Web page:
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This is where we do what we do! We celebrate our experiences with table-top role-playing games. Here are the ones I'm playing right now:
This is not a play-at or streaming site - it's for discussion of what we're already doing. People often include video or audio recordings, but text-only is fine too. You can also attach documents, like maps or character sheets or brief sections of the rules you're using.
I trust you to work out how you want to talk about your games: just for fun, sharing & comparison, critique, or whatever. Please check out my best-practices manual for suggestions, but it's really flexible.
If you already do a podcast or other actual-play series, live or not, please consider yourself invited to embed a link as a topic.
For games in design, i.e., playtesting - yes, go right ahead, that's welcome too. For consulting sessions with me, which is different, see the Consulting page.
A little question by Sam about how to create an adventure (as an excuse for using the Random Esoteric Creature Generator) for LOTFP lead me to write this answer. Sam's point was about "creating an adventure that is a garden for emergent story". I was in this exact situation a few months before and this question is still an open one for me. Thus I don't pretend to be any expert in this - but here what I have done as my first answer.
We've been playing Old-School Essentials, a reorganized retro-clone of Basic/Expert Dungeons & Dragons. Specifically, we're playing module B4: The Lost City, by Tom Moldvay.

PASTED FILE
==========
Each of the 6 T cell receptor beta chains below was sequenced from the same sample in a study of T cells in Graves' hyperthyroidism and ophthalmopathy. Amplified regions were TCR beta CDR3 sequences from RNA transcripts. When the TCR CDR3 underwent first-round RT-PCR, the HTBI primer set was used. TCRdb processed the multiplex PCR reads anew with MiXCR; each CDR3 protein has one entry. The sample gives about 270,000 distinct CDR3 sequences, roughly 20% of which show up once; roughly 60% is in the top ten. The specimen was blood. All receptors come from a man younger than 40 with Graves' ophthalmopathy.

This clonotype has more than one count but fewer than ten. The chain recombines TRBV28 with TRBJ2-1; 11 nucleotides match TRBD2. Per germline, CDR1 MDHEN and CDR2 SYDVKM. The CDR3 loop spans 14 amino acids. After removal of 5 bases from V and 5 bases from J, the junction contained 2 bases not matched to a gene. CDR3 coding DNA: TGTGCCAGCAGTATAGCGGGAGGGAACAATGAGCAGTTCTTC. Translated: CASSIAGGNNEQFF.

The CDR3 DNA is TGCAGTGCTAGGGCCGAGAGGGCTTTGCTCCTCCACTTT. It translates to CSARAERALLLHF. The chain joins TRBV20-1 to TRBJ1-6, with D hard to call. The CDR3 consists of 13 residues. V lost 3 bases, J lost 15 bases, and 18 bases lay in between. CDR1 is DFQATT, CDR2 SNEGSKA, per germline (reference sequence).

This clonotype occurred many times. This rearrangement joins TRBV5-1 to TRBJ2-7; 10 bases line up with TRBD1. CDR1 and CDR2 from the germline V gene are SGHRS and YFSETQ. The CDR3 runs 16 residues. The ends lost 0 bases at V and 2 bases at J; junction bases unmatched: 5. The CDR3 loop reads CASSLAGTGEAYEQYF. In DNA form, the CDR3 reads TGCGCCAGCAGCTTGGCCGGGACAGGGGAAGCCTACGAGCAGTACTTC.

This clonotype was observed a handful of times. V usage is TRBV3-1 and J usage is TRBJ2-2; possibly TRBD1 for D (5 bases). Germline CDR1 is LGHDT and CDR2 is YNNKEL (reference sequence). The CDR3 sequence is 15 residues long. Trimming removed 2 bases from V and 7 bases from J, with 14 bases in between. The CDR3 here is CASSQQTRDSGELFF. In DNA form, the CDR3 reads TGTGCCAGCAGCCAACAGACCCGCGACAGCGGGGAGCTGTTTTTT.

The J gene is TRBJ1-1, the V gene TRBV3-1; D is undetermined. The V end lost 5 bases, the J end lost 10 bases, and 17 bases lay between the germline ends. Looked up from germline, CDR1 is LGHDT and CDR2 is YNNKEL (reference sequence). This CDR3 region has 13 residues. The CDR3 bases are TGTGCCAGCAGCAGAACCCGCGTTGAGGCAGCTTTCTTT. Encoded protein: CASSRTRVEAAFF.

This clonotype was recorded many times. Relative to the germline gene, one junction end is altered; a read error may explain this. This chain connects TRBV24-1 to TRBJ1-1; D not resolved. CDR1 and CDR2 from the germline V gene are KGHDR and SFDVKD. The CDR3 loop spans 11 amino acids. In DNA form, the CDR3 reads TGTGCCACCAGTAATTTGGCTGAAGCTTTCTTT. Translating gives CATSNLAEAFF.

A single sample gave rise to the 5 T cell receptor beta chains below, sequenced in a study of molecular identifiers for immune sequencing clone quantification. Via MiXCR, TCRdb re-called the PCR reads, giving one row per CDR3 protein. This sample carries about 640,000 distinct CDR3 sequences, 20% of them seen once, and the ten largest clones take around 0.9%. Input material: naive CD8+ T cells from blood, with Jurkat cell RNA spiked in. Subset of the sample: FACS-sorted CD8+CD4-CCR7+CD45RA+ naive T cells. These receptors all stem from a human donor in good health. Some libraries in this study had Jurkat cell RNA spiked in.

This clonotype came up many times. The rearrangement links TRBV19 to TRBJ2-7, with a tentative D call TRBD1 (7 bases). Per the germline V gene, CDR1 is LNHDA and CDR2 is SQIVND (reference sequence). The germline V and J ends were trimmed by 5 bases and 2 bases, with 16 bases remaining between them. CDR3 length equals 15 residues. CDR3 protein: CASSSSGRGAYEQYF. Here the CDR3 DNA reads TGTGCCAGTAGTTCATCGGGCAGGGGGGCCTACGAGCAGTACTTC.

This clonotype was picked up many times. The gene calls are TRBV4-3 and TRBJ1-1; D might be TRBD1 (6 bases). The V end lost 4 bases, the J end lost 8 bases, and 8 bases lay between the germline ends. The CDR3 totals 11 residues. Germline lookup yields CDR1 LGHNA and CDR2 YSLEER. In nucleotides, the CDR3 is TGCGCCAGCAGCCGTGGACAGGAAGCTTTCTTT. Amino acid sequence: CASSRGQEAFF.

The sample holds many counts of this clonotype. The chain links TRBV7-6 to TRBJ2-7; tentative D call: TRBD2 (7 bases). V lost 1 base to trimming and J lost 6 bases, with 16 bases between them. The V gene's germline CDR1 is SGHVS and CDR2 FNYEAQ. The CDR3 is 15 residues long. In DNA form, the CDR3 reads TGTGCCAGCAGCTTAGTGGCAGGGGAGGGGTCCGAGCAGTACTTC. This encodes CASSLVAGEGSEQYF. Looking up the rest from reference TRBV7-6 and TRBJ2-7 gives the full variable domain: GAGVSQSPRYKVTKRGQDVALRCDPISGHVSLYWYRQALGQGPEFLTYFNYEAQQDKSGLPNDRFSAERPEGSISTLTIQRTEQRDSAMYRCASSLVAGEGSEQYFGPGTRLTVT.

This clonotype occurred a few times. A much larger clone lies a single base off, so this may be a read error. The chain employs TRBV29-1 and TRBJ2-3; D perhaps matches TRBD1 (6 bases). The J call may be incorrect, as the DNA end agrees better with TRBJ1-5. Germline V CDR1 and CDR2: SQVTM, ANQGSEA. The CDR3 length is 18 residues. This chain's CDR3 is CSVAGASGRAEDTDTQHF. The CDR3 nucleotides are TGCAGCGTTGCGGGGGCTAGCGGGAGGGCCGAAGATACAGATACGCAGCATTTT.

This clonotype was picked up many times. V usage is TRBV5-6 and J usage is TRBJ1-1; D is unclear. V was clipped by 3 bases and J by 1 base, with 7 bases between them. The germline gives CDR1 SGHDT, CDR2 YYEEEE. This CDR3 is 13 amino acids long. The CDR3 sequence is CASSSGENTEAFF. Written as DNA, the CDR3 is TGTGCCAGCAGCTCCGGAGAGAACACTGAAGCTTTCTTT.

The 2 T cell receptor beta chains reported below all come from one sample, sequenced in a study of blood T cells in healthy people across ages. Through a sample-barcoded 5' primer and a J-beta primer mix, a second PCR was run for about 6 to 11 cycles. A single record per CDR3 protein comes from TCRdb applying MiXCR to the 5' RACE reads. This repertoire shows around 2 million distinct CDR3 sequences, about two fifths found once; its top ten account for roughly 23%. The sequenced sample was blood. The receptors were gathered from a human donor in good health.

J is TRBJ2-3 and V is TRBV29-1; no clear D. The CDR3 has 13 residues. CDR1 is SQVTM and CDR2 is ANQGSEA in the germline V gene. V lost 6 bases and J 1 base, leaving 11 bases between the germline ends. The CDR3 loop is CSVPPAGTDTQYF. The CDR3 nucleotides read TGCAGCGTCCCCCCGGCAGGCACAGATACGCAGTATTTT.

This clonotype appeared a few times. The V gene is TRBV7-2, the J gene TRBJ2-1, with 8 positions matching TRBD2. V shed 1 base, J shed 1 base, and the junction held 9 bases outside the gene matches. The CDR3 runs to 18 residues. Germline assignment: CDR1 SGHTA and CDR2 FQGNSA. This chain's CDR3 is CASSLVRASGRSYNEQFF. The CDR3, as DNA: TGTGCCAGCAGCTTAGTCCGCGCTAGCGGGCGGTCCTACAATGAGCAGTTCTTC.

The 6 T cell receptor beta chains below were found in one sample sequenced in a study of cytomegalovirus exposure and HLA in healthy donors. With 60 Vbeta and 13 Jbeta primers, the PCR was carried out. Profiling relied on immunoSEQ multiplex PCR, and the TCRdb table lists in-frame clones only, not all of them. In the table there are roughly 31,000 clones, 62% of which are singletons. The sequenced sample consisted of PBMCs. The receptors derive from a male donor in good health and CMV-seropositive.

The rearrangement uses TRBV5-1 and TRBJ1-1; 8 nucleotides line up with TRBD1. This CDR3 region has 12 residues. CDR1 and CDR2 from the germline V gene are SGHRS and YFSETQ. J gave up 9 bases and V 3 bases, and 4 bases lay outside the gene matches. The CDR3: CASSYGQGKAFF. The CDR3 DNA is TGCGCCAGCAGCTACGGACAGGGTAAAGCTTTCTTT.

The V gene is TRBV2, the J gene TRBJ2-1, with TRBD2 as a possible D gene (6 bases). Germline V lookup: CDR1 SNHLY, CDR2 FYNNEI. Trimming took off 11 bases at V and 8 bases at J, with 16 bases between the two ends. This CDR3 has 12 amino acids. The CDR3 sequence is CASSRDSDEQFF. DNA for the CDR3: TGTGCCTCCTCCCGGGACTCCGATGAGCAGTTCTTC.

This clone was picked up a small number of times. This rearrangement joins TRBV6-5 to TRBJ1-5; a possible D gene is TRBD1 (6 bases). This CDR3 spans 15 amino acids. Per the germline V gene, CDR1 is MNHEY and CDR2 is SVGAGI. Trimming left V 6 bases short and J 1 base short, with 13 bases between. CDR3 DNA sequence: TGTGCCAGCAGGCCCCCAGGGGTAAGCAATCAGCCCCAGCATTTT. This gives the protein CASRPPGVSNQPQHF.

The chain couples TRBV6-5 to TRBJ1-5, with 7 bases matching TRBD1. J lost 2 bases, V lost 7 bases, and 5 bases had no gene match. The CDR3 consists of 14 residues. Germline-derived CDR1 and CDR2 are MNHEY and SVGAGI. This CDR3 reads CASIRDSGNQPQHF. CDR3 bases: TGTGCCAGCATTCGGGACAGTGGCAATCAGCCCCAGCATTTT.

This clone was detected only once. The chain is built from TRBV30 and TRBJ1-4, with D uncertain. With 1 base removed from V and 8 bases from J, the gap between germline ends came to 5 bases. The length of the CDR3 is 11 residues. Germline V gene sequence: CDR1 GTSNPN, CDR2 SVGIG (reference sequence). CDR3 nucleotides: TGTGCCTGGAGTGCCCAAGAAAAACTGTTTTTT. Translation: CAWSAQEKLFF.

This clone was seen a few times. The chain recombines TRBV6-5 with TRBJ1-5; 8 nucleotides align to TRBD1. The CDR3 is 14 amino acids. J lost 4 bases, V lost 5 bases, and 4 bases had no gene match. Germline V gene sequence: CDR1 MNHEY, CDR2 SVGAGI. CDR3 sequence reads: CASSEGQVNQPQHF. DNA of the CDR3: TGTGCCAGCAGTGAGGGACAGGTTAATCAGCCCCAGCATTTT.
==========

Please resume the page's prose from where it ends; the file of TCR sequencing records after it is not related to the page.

How do you deal with a player that doesn't pay much attention to her resources when playing?
The link for session 2 is embedded below, and we played session 3 tonight. Originally we were going to play 4 sessions total but we may go to 5, depending on how things go with the next session. Here is the thread for session 1, which also has observations from a one-shot that was played using the Holmes D&D rules.
This afternoon my duet buddy and I will be playing another session of Runequest: Roleplaying in Glorantha, and before we do I wanted to update my actual play record with two of the three sessions we’ve played since I posted last.
Session 8: The Ambush
I had an interesting experience this weekend at the scout campout I went on with my child. Some of us who arrived early were sitting and waiting for others. One of the other adults suggested a story seed game, where one person starts a story and others add onto it. There were few rules to begin with, though rules were added as we went to make things go more smoothly.
I started off with this seed:
So, we had ended last session of our Shadow of Yesterday campaign on a cliffhanger: the villain, tied and captured, spells a Zu sentence (a powerful form of magic), but when we played next time and I detailed the scene (the Zu sentence itself), I rolled on the villain's behalf, only to find that he failed miserably, in a sense, ruining the high note I kind-of-hoped to kickstart the session.
Ein kurzes Vorwort: Dies ist ein Spiel über und mit Sprache, weswegen ich mich freuen würde wenn alle sich ermutigt fühlen Kommentare in ihrer Muttersprache zu verfassen (eine englische Zusammenfassung ist kein Muss, aber sicher hilfreich für andere)